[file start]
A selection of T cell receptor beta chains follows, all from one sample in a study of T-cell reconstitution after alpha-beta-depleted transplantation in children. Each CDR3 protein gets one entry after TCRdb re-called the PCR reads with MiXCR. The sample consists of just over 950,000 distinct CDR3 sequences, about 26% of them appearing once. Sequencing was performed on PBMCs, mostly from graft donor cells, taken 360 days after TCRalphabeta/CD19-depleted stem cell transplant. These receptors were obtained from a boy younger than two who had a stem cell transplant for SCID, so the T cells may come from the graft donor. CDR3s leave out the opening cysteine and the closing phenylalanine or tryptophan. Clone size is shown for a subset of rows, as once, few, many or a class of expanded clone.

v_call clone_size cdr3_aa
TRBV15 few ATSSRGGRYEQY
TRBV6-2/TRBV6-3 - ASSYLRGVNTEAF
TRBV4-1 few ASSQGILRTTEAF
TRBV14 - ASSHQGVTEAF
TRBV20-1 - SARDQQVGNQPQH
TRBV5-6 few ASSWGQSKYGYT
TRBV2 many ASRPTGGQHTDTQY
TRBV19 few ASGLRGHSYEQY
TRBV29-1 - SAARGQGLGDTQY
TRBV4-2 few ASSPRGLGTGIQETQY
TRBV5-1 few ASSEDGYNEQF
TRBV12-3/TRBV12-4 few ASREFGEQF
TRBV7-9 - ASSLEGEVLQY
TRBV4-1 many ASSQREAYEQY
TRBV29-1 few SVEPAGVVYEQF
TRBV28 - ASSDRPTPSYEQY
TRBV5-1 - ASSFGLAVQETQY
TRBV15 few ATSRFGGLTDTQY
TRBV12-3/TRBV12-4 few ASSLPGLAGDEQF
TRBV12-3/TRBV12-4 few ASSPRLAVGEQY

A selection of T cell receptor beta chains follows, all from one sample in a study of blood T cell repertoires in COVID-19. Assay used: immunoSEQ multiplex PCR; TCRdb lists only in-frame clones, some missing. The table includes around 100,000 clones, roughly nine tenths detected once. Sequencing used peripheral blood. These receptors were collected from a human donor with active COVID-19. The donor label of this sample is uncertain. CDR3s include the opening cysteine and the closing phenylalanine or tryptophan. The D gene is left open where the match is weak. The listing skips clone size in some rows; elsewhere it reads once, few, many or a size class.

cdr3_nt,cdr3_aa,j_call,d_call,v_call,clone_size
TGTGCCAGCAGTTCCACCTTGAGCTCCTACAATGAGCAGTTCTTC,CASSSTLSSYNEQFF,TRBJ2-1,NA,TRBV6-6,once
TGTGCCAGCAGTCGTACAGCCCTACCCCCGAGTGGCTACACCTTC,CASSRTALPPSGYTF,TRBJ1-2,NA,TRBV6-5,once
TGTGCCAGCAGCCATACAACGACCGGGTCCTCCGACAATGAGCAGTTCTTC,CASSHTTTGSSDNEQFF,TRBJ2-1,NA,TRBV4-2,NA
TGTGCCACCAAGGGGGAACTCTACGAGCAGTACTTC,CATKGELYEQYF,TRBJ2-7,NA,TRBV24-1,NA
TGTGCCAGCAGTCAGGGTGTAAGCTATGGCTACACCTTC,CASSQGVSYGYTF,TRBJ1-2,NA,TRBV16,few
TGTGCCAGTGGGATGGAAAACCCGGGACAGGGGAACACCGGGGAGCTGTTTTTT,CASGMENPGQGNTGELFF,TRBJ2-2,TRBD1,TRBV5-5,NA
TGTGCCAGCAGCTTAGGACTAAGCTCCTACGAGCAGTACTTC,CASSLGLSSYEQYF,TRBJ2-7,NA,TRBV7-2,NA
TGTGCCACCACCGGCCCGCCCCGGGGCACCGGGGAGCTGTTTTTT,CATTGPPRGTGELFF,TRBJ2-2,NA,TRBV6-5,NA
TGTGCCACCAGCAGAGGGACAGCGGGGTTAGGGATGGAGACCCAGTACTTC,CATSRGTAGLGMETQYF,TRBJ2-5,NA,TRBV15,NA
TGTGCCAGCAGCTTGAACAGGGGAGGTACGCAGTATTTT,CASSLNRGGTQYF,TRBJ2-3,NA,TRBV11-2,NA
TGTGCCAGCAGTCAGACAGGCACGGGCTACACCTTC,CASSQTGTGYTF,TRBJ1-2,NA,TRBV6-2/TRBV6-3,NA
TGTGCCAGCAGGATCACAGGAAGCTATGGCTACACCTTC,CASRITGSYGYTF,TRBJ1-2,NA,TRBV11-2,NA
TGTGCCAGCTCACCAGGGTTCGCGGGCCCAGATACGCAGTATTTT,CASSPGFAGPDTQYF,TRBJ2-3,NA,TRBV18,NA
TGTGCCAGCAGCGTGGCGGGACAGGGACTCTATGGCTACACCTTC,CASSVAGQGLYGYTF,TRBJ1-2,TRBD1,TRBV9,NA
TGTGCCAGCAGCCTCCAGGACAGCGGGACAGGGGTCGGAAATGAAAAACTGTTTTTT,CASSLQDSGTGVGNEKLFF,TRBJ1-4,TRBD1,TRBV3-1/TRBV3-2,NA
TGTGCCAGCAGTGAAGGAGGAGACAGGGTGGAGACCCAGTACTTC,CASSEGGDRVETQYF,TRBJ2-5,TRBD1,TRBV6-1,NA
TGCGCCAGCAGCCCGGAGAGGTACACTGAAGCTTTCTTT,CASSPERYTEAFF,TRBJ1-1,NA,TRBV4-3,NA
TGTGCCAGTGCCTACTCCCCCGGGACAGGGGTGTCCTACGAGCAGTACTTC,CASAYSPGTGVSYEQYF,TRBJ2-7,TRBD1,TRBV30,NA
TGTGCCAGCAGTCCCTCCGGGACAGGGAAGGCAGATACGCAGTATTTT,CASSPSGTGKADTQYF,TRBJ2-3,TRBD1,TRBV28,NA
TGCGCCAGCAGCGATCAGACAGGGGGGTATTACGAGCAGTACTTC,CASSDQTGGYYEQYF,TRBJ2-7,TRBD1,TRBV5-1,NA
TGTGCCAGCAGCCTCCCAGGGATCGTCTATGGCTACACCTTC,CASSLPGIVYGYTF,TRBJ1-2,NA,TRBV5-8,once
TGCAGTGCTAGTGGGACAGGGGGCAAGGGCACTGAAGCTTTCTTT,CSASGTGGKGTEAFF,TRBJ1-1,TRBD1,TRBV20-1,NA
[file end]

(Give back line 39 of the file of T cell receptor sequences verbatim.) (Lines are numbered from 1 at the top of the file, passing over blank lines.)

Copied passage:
TGTGCCAGCAGCCTCCAGGACAGCGGGACAGGGGTCGGAAATGAAAAACTGTTTTTT,CASSLQDSGTGVGNEKLFF,TRBJ1-4,TRBD1,TRBV3-1/TRBV3-2,NA